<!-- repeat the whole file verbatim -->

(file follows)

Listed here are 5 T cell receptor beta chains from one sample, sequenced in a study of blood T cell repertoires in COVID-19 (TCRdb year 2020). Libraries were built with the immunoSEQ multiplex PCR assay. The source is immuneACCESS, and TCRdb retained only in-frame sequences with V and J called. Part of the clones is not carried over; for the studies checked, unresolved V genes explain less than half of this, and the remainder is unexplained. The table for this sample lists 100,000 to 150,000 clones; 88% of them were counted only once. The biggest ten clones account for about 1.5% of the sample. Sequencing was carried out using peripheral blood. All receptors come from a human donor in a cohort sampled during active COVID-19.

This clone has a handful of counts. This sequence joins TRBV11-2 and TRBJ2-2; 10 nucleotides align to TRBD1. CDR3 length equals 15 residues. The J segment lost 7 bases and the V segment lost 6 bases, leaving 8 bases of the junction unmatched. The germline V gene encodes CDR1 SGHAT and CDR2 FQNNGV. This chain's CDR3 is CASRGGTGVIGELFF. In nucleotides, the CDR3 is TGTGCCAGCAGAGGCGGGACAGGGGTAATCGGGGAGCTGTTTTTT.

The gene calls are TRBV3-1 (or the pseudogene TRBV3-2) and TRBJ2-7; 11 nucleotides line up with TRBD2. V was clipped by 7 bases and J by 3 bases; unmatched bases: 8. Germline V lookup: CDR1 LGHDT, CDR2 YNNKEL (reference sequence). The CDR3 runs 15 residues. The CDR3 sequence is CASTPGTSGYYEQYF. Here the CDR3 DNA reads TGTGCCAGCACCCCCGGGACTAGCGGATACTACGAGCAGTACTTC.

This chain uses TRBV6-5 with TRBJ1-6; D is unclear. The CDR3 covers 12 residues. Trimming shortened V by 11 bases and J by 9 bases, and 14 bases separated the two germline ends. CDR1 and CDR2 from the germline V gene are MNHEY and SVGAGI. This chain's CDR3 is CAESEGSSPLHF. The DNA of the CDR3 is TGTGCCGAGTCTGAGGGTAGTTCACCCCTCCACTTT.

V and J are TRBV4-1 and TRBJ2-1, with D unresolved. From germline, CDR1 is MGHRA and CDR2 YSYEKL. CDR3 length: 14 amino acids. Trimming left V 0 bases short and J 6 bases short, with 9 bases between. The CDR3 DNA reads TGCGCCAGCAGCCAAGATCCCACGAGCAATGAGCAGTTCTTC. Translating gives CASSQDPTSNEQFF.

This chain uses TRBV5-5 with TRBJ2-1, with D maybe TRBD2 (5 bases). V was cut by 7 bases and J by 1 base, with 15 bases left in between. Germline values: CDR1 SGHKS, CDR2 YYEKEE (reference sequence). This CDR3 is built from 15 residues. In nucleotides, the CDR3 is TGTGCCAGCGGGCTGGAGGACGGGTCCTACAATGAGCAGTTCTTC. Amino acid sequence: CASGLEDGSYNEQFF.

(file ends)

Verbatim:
Listed here are 5 T cell receptor beta chains from one sample, sequenced in a study of blood T cell repertoires in COVID-19 (TCRdb year 2020). Libraries were built with the immunoSEQ multiplex PCR assay. The source is immuneACCESS, and TCRdb retained only in-frame sequences with V and J called. Part of the clones is not carried over; for the studies checked, unresolved V genes explain less than half of this, and the remainder is unexplained. The table for this sample lists 100,000 to 150,000 clones; 88% of them were counted only once. The biggest ten clones account for about 1.5% of the sample. Sequencing was carried out using peripheral blood. All receptors come from a human donor in a cohort sampled during active COVID-19.

This clone has a handful of counts. This sequence joins TRBV11-2 and TRBJ2-2; 10 nucleotides align to TRBD1. CDR3 length equals 15 residues. The J segment lost 7 bases and the V segment lost 6 bases, leaving 8 bases of the junction unmatched. The germline V gene encodes CDR1 SGHAT and CDR2 FQNNGV. This chain's CDR3 is CASRGGTGVIGELFF. In nucleotides, the CDR3 is TGTGCCAGCAGAGGCGGGACAGGGGTAATCGGGGAGCTGTTTTTT.

The gene calls are TRBV3-1 (or the pseudogene TRBV3-2) and TRBJ2-7; 11 nucleotides line up with TRBD2. V was clipped by 7 bases and J by 3 bases; unmatched bases: 8. Germline V lookup: CDR1 LGHDT, CDR2 YNNKEL (reference sequence). The CDR3 runs 15 residues. The CDR3 sequence is CASTPGTSGYYEQYF. Here the CDR3 DNA reads TGTGCCAGCACCCCCGGGACTAGCGGATACTACGAGCAGTACTTC.

This chain uses TRBV6-5 with TRBJ1-6; D is unclear. The CDR3 covers 12 residues. Trimming shortened V by 11 bases and J by 9 bases, and 14 bases separated the two germline ends. CDR1 and CDR2 from the germline V gene are MNHEY and SVGAGI. This chain's CDR3 is CAESEGSSPLHF. The DNA of the CDR3 is TGTGCCGAGTCTGAGGGTAGTTCACCCCTCCACTTT.

V and J are TRBV4-1 and TRBJ2-1, with D unresolved. From germline, CDR1 is MGHRA and CDR2 YSYEKL. CDR3 length: 14 amino acids. Trimming left V 0 bases short and J 6 bases short, with 9 bases between. The CDR3 DNA reads TGCGCCAGCAGCCAAGATCCCACGAGCAATGAGCAGTTCTTC. Translating gives CASSQDPTSNEQFF.

This chain uses TRBV5-5 with TRBJ2-1, with D maybe TRBD2 (5 bases). V was cut by 7 bases and J by 1 base, with 15 bases left in between. Germline values: CDR1 SGHKS, CDR2 YYEKEE (reference sequence). This CDR3 is built from 15 residues. In nucleotides, the CDR3 is TGTGCCAGCGGGCTGGAGGACGGGTCCTACAATGAGCAGTTCTTC. Amino acid sequence: CASGLEDGSYNEQFF.